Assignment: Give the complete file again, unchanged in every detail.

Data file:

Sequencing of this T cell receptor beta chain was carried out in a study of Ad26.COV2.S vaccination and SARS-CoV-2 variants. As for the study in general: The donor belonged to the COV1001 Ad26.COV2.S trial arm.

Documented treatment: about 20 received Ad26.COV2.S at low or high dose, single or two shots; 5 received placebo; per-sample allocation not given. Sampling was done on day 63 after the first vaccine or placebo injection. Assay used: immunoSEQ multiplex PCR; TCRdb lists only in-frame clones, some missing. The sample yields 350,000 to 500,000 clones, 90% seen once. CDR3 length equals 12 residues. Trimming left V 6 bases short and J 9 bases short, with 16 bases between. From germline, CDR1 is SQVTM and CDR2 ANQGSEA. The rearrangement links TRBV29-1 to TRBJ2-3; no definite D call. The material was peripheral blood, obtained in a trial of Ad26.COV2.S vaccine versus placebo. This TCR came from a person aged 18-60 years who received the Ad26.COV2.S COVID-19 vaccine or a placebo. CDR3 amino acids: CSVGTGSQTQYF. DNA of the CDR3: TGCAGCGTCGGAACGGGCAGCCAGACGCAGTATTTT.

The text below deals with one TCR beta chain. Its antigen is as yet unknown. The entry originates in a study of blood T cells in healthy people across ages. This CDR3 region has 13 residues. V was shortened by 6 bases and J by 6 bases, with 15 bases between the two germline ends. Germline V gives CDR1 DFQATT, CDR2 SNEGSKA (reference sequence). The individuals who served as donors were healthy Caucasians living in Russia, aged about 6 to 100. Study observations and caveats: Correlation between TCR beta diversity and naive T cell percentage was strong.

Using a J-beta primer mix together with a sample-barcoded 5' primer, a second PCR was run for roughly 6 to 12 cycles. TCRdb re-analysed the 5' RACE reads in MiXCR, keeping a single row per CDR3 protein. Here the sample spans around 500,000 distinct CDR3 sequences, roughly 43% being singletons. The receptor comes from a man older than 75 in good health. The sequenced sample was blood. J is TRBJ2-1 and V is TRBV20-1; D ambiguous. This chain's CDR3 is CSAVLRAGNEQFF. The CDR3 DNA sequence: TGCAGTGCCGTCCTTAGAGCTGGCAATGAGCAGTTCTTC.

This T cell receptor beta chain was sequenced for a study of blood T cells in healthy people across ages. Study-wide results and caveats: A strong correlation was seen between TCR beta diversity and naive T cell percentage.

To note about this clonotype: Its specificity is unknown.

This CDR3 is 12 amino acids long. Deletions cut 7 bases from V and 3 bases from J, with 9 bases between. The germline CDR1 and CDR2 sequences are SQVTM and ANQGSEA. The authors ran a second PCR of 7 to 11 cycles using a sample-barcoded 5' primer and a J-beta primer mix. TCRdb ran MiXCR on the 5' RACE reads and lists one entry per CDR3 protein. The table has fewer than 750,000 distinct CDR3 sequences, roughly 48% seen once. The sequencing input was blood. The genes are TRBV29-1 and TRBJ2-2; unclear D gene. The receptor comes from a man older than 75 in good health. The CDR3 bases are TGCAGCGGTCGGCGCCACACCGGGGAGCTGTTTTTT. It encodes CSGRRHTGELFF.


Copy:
Sequencing of this T cell receptor beta chain was carried out in a study of Ad26.COV2.S vaccination and SARS-CoV-2 variants. As for the study in general: The donor belonged to the COV1001 Ad26.COV2.S trial arm.

Documented treatment: about 20 received Ad26.COV2.S at low or high dose, single or two shots; 5 received placebo; per-sample allocation not given. Sampling was done on day 63 after the first vaccine or placebo injection. Assay used: immunoSEQ multiplex PCR; TCRdb lists only in-frame clones, some missing. The sample yields 350,000 to 500,000 clones, 90% seen once. CDR3 length equals 12 residues. Trimming left V 6 bases short and J 9 bases short, with 16 bases between. From germline, CDR1 is SQVTM and CDR2 ANQGSEA. The rearrangement links TRBV29-1 to TRBJ2-3; no definite D call. The material was peripheral blood, obtained in a trial of Ad26.COV2.S vaccine versus placebo. This TCR came from a person aged 18-60 years who received the Ad26.COV2.S COVID-19 vaccine or a placebo. CDR3 amino acids: CSVGTGSQTQYF. DNA of the CDR3: TGCAGCGTCGGAACGGGCAGCCAGACGCAGTATTTT.

The text below deals with one TCR beta chain. Its antigen is as yet unknown. The entry originates in a study of blood T cells in healthy people across ages. This CDR3 region has 13 residues. V was shortened by 6 bases and J by 6 bases, with 15 bases between the two germline ends. Germline V gives CDR1 DFQATT, CDR2 SNEGSKA (reference sequence). The individuals who served as donors were healthy Caucasians living in Russia, aged about 6 to 100. Study observations and caveats: Correlation between TCR beta diversity and naive T cell percentage was strong.

Using a J-beta primer mix together with a sample-barcoded 5' primer, a second PCR was run for roughly 6 to 12 cycles. TCRdb re-analysed the 5' RACE reads in MiXCR, keeping a single row per CDR3 protein. Here the sample spans around 500,000 distinct CDR3 sequences, roughly 43% being singletons. The receptor comes from a man older than 75 in good health. The sequenced sample was blood. J is TRBJ2-1 and V is TRBV20-1; D ambiguous. This chain's CDR3 is CSAVLRAGNEQFF. The CDR3 DNA sequence: TGCAGTGCCGTCCTTAGAGCTGGCAATGAGCAGTTCTTC.

This T cell receptor beta chain was sequenced for a study of blood T cells in healthy people across ages. Study-wide results and caveats: A strong correlation was seen between TCR beta diversity and naive T cell percentage.

To note about this clonotype: Its specificity is unknown.

This CDR3 is 12 amino acids long. Deletions cut 7 bases from V and 3 bases from J, with 9 bases between. The germline CDR1 and CDR2 sequences are SQVTM and ANQGSEA. The authors ran a second PCR of 7 to 11 cycles using a sample-barcoded 5' primer and a J-beta primer mix. TCRdb ran MiXCR on the 5' RACE reads and lists one entry per CDR3 protein. The table has fewer than 750,000 distinct CDR3 sequences, roughly 48% seen once. The sequencing input was blood. The genes are TRBV29-1 and TRBJ2-2; unclear D gene. The receptor comes from a man older than 75 in good health. The CDR3 bases are TGCAGCGGTCGGCGCCACACCGGGGAGCTGTTTTTT. It encodes CSGRRHTGELFF.